All You Need to Know About Diabetes

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Need to Know About Diabetes

The prevalence of diabetes has rapidly increased over the years. Currently, more than 34 million Americans are living with this condition. Symptoms like chronic wounds, fatigue, weight loss, and blurred vision are common for diabetes. Lack of treatment may lead to severe medical problems, including kidney failure and blindness. You can, however, manage diabetes with the help of your doctor at Integrated Family Medical Center and improve your overall health. Read this article further to know all you need to know about diabetes.

What is diabetes?

Diabetes is a group of chronic diseases that affects how your body utilizes glucose. There are different types of diabetes, including:

Type 1 diabetes

This type of diabetes is also referred to as juvenile or insulin-dependent diabetes. You may develop this condition when your pancreas produces little or no insulin. Insulin hormone facilitates cellular glucose uptake. Symptoms associated with type 1 diabetes include:

  •         Frequent urination
  •         Blurred vision
  •         Increased thirst and hunger
  •         Weight loss

Several factors may increase your chances of developing this type of diabetes, for example:

  •         Age. People of varying ages may develop type 1 diabetes; however, children between 4 and 7 years and adolescents have high chances of getting this disease.
  •         Family history. You may be at risk of developing this disease if your sibling or parent has the same condition.

Type 2 diabetes

This is a chronic illness in which there is a build-up of sugar in your blood. In type 2 diabetes, cells in your body do not respond to insulin, absorbing little sugar. There are no treatment methods for this disease; however, diet and physical exercise may help manage this condition. Signs and symptoms of type 2 diabetes include:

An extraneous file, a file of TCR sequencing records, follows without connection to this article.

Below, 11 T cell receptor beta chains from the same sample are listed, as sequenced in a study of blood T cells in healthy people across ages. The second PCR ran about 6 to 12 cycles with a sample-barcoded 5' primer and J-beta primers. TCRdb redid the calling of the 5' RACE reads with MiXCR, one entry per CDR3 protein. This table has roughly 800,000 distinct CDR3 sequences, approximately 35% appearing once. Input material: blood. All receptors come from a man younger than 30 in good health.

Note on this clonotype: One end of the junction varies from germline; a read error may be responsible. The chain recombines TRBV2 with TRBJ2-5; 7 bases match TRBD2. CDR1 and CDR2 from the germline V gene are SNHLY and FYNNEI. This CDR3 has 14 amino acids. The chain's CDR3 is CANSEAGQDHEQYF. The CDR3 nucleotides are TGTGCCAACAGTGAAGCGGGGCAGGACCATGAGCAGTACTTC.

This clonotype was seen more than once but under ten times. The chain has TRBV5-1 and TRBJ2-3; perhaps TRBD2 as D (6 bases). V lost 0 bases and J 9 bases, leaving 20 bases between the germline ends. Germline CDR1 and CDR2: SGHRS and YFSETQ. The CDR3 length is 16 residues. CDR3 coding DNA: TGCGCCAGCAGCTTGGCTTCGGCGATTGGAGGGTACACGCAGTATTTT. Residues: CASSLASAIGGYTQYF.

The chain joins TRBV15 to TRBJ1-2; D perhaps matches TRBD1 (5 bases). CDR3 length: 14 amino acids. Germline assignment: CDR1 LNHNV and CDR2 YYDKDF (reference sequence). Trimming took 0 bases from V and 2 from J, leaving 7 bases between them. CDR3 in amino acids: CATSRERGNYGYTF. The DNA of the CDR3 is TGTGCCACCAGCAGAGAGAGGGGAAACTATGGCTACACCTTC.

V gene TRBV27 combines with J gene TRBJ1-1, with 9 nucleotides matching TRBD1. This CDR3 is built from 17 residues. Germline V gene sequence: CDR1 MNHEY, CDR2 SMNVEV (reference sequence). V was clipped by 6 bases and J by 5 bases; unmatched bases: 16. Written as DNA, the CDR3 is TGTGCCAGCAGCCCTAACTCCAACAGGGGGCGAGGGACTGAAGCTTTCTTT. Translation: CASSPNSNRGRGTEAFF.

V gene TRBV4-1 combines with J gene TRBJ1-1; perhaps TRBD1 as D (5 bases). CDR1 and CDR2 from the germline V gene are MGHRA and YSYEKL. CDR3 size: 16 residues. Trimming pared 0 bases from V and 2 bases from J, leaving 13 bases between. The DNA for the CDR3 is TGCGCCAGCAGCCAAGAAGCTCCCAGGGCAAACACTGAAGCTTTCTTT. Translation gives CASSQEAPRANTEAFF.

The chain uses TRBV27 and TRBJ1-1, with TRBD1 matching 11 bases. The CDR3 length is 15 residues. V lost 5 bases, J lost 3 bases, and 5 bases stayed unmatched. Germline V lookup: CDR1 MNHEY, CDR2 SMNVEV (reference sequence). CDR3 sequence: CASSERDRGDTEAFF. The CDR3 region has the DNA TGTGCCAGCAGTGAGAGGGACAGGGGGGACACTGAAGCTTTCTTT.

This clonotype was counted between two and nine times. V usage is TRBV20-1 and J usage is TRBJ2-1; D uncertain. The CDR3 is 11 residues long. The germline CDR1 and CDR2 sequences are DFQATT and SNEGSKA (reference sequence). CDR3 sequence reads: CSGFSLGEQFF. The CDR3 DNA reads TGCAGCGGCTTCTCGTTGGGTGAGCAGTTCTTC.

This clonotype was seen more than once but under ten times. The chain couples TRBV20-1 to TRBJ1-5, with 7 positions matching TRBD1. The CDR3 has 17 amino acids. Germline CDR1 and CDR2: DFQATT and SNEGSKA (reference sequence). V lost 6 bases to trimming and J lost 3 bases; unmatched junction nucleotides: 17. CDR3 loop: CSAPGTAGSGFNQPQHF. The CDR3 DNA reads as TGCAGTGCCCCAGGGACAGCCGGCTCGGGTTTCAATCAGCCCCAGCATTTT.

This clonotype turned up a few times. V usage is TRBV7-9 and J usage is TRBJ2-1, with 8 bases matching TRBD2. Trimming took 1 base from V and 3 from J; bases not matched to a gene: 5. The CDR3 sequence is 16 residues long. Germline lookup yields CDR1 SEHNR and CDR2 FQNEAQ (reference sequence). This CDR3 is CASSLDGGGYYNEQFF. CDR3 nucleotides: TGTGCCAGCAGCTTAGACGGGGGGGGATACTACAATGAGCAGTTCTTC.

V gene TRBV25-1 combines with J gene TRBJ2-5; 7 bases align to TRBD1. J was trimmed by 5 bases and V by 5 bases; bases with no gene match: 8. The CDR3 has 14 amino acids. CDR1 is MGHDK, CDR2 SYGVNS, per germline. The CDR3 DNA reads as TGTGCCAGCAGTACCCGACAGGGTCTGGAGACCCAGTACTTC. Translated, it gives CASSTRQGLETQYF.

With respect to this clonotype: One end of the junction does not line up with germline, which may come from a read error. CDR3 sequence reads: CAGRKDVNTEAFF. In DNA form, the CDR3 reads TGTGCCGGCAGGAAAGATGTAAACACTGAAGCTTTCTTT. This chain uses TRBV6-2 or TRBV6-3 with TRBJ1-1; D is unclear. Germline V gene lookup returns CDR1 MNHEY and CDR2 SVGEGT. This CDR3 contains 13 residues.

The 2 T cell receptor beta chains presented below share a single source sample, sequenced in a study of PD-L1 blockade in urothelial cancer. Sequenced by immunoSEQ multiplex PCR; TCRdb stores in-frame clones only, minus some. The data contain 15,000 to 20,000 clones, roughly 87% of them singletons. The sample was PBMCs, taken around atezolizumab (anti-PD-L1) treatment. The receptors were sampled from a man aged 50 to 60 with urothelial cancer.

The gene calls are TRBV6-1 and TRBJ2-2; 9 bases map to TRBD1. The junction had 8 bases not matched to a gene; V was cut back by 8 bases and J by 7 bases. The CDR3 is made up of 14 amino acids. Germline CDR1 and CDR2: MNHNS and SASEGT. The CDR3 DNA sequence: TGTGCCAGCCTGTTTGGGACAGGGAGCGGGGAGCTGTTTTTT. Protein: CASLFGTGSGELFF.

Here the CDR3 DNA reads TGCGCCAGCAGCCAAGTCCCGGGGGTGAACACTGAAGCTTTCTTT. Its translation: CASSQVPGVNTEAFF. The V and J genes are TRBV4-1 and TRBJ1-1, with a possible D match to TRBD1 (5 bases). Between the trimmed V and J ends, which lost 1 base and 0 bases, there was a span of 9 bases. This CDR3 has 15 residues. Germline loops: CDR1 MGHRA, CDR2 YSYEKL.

•         Dark skin on your neck and armpits
  •         Slow-healing wounds
  •         Numbness in your hands and feet

Prediabetes

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This condition occurs when you have a higher than normal sugar level but not high enough to be considered type 2 diabetes. There are no symptoms of prediabetes. Factors such as lack of physical activity and obesity may increase your chances of developing this condition.

Gestational diabetes

Gestational diabetes occurs during pregnancy. This condition causes high blood sugar levels and may affect your health and that of the baby. You can manage gestational diabetes by eating healthy foods and taking prescribed medication. However, your sugar level may get back to normal after delivery. This condition may put both you and your baby at risk of:

  •         Breathing difficulties. Your baby may experience respiratory distress syndrome, which partially inhibits breathing.
  •         Preterm birth. Increased levels of sugar in your blood may result in early delivery.
  •         Surgical delivery. Your doctor may recommend a c-section if you have gestational diabetes because your baby may be bigger than usual.
  •         Hypoglycemia. Your baby’s blood sugar level may drop shortly after giving birth resulting in seizures. Your specialist may recommend a glucose solution to normalize the baby’s blood sugar.

Prevention of diabetes

  •         Several guidelines might help prevent diabetes, such as:
  •         Limit your intake of sugar and refined carbohydrates from your diet.
  •         Engage in regular physical exercise since it makes your cells more sensitive to insulin.
  •         Drink plenty of water to avoid quenching thirst using sugary fluids.
  •         Stop smoking.

Reserve a session with your doctor at Integrated Family Medical Center to learn more about diabetes.